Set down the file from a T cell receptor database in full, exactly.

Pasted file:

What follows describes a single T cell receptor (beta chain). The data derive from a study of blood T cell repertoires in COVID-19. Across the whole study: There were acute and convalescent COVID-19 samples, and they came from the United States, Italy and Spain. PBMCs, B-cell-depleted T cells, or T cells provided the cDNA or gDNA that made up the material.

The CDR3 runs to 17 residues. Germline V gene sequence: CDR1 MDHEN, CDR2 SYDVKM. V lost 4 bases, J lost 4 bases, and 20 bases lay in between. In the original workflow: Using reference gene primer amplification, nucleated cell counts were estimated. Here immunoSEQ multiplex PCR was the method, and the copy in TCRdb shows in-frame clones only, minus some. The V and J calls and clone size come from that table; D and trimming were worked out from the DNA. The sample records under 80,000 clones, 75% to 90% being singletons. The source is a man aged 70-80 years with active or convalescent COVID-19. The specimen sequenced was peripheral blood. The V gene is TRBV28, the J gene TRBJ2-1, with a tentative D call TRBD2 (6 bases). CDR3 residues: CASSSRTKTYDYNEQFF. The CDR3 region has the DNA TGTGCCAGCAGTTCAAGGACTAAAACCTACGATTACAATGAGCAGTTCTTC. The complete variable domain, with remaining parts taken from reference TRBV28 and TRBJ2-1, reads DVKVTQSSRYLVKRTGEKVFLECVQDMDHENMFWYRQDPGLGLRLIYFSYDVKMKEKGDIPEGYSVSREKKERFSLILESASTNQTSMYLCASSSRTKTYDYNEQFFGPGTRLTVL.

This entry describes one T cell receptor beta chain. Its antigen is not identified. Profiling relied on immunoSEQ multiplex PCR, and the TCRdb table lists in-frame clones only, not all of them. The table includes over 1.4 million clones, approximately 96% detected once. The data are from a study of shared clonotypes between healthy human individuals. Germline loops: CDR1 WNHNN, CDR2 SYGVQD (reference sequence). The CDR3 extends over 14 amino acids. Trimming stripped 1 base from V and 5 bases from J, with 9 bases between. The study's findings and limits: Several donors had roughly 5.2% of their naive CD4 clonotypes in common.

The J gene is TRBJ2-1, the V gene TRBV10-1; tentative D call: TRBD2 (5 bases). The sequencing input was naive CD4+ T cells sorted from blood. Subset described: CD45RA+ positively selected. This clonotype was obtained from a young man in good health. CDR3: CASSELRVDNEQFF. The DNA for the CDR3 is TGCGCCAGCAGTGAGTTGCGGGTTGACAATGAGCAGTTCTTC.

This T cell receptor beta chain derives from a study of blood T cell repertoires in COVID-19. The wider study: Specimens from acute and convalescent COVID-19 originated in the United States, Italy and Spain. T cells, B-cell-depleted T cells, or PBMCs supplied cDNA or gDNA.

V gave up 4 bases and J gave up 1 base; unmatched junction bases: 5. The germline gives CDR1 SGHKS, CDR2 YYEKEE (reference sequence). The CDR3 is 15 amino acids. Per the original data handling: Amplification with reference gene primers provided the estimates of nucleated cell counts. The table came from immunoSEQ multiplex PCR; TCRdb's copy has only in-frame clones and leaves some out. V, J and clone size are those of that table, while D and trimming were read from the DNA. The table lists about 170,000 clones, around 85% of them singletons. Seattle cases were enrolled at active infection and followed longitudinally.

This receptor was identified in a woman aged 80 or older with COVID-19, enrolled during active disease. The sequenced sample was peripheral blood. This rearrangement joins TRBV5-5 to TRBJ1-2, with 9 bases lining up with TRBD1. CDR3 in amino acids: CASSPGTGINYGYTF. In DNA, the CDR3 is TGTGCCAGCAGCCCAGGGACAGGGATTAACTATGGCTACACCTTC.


What follows describes a single T cell receptor (beta chain). The data derive from a study of blood T cell repertoires in COVID-19. Across the whole study: There were acute and convalescent COVID-19 samples, and they came from the United States, Italy and Spain. PBMCs, B-cell-depleted T cells, or T cells provided the cDNA or gDNA that made up the material.

The CDR3 runs to 17 residues. Germline V gene sequence: CDR1 MDHEN, CDR2 SYDVKM. V lost 4 bases, J lost 4 bases, and 20 bases lay in between. In the original workflow: Using reference gene primer amplification, nucleated cell counts were estimated. Here immunoSEQ multiplex PCR was the method, and the copy in TCRdb shows in-frame clones only, minus some. The V and J calls and clone size come from that table; D and trimming were worked out from the DNA. The sample records under 80,000 clones, 75% to 90% being singletons. The source is a man aged 70-80 years with active or convalescent COVID-19. The specimen sequenced was peripheral blood. The V gene is TRBV28, the J gene TRBJ2-1, with a tentative D call TRBD2 (6 bases). CDR3 residues: CASSSRTKTYDYNEQFF. The CDR3 region has the DNA TGTGCCAGCAGTTCAAGGACTAAAACCTACGATTACAATGAGCAGTTCTTC. The complete variable domain, with remaining parts taken from reference TRBV28 and TRBJ2-1, reads DVKVTQSSRYLVKRTGEKVFLECVQDMDHENMFWYRQDPGLGLRLIYFSYDVKMKEKGDIPEGYSVSREKKERFSLILESASTNQTSMYLCASSSRTKTYDYNEQFFGPGTRLTVL.

This entry describes one T cell receptor beta chain. Its antigen is not identified. Profiling relied on immunoSEQ multiplex PCR, and the TCRdb table lists in-frame clones only, not all of them. The table includes over 1.4 million clones, approximately 96% detected once. The data are from a study of shared clonotypes between healthy human individuals. Germline loops: CDR1 WNHNN, CDR2 SYGVQD (reference sequence). The CDR3 extends over 14 amino acids. Trimming stripped 1 base from V and 5 bases from J, with 9 bases between. The study's findings and limits: Several donors had roughly 5.2% of their naive CD4 clonotypes in common.

The J gene is TRBJ2-1, the V gene TRBV10-1; tentative D call: TRBD2 (5 bases). The sequencing input was naive CD4+ T cells sorted from blood. Subset described: CD45RA+ positively selected. This clonotype was obtained from a young man in good health. CDR3: CASSELRVDNEQFF. The DNA for the CDR3 is TGCGCCAGCAGTGAGTTGCGGGTTGACAATGAGCAGTTCTTC.

This T cell receptor beta chain derives from a study of blood T cell repertoires in COVID-19. The wider study: Specimens from acute and convalescent COVID-19 originated in the United States, Italy and Spain. T cells, B-cell-depleted T cells, or PBMCs supplied cDNA or gDNA.

V gave up 4 bases and J gave up 1 base; unmatched junction bases: 5. The germline gives CDR1 SGHKS, CDR2 YYEKEE (reference sequence). The CDR3 is 15 amino acids. Per the original data handling: Amplification with reference gene primers provided the estimates of nucleated cell counts. The table came from immunoSEQ multiplex PCR; TCRdb's copy has only in-frame clones and leaves some out. V, J and clone size are those of that table, while D and trimming were read from the DNA. The table lists about 170,000 clones, around 85% of them singletons. Seattle cases were enrolled at active infection and followed longitudinally.

This receptor was identified in a woman aged 80 or older with COVID-19, enrolled during active disease. The sequenced sample was peripheral blood. This rearrangement joins TRBV5-5 to TRBJ1-2, with 9 bases lining up with TRBD1. CDR3 in amino acids: CASSPGTGINYGYTF. In DNA, the CDR3 is TGTGCCAGCAGCCCAGGGACAGGGATTAACTATGGCTACACCTTC.